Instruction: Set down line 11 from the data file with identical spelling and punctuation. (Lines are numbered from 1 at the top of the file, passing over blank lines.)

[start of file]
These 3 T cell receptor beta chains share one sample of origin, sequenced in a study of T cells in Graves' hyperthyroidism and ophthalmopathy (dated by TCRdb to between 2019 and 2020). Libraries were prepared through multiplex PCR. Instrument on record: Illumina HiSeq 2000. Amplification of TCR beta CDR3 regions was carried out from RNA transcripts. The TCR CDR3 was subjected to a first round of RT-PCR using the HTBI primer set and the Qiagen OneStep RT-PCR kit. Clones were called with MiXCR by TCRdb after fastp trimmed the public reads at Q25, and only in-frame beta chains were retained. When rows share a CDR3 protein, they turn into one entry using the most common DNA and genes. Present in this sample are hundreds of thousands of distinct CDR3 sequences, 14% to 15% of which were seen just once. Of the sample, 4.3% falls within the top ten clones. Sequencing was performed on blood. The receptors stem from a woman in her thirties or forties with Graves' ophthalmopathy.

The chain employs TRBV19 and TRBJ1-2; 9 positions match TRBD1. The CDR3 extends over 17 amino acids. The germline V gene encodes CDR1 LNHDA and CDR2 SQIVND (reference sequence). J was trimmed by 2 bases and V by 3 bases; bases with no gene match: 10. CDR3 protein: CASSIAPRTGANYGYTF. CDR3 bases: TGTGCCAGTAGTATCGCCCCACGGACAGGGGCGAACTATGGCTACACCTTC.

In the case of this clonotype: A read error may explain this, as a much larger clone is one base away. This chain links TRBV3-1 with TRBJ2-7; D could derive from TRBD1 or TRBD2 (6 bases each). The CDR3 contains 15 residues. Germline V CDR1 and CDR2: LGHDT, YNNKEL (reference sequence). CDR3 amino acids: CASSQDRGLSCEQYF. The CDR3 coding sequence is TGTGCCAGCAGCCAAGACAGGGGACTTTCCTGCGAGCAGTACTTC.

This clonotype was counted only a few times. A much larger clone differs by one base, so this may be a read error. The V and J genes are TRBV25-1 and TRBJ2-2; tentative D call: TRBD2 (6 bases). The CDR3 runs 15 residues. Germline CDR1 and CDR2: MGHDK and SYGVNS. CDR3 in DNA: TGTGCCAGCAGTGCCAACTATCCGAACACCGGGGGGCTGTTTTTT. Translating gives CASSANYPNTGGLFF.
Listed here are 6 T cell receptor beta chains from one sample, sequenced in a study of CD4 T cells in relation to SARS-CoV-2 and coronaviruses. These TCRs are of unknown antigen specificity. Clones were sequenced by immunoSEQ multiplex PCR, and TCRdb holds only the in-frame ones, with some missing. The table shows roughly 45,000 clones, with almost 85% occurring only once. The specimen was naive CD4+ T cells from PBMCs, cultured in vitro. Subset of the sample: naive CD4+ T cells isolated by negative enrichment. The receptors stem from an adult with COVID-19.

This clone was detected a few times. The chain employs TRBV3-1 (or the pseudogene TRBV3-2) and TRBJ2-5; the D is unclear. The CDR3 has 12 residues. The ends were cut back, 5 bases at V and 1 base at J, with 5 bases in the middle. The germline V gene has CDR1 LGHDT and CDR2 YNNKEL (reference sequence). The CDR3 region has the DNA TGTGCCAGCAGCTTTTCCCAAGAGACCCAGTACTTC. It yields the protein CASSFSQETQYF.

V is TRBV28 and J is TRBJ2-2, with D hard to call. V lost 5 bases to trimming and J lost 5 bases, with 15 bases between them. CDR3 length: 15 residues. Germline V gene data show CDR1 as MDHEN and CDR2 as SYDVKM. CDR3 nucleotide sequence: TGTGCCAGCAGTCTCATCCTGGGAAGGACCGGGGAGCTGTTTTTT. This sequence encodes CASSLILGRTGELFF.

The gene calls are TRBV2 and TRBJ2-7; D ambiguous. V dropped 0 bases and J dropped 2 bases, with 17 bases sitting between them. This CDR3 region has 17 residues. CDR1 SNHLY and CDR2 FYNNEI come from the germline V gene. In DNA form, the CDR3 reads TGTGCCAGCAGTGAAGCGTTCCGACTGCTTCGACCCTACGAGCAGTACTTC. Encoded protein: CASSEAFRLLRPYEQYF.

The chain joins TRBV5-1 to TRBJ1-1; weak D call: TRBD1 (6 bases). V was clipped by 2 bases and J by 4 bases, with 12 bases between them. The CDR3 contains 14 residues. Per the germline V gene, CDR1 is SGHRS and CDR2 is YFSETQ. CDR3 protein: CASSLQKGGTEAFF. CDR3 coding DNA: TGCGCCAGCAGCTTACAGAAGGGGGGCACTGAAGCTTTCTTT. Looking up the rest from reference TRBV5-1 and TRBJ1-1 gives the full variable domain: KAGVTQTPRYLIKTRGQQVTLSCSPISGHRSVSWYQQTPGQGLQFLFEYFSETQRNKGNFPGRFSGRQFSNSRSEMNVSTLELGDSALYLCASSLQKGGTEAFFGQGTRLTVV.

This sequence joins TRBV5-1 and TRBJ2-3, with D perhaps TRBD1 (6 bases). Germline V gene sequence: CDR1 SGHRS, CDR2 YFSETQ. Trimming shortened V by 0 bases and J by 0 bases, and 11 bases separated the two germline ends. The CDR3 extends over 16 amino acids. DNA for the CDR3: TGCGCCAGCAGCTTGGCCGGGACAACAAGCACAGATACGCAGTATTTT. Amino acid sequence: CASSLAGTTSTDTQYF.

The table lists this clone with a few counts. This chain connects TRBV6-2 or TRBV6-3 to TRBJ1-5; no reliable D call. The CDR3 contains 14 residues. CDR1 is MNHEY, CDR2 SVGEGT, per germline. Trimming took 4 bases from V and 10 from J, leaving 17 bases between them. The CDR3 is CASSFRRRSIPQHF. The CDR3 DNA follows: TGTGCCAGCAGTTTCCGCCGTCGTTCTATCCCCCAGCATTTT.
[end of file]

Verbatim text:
The table lists this clone with a few counts. This chain connects TRBV6-2 or TRBV6-3 to TRBJ1-5; no reliable D call. The CDR3 contains 14 residues. CDR1 is MNHEY, CDR2 SVGEGT, per germline. Trimming took 4 bases from V and 10 from J, leaving 17 bases between them. The CDR3 is CASSFRRRSIPQHF. The CDR3 DNA follows: TGTGCCAGCAGTTTCCGCCGTCGTTCTATCCCCCAGCATTTT.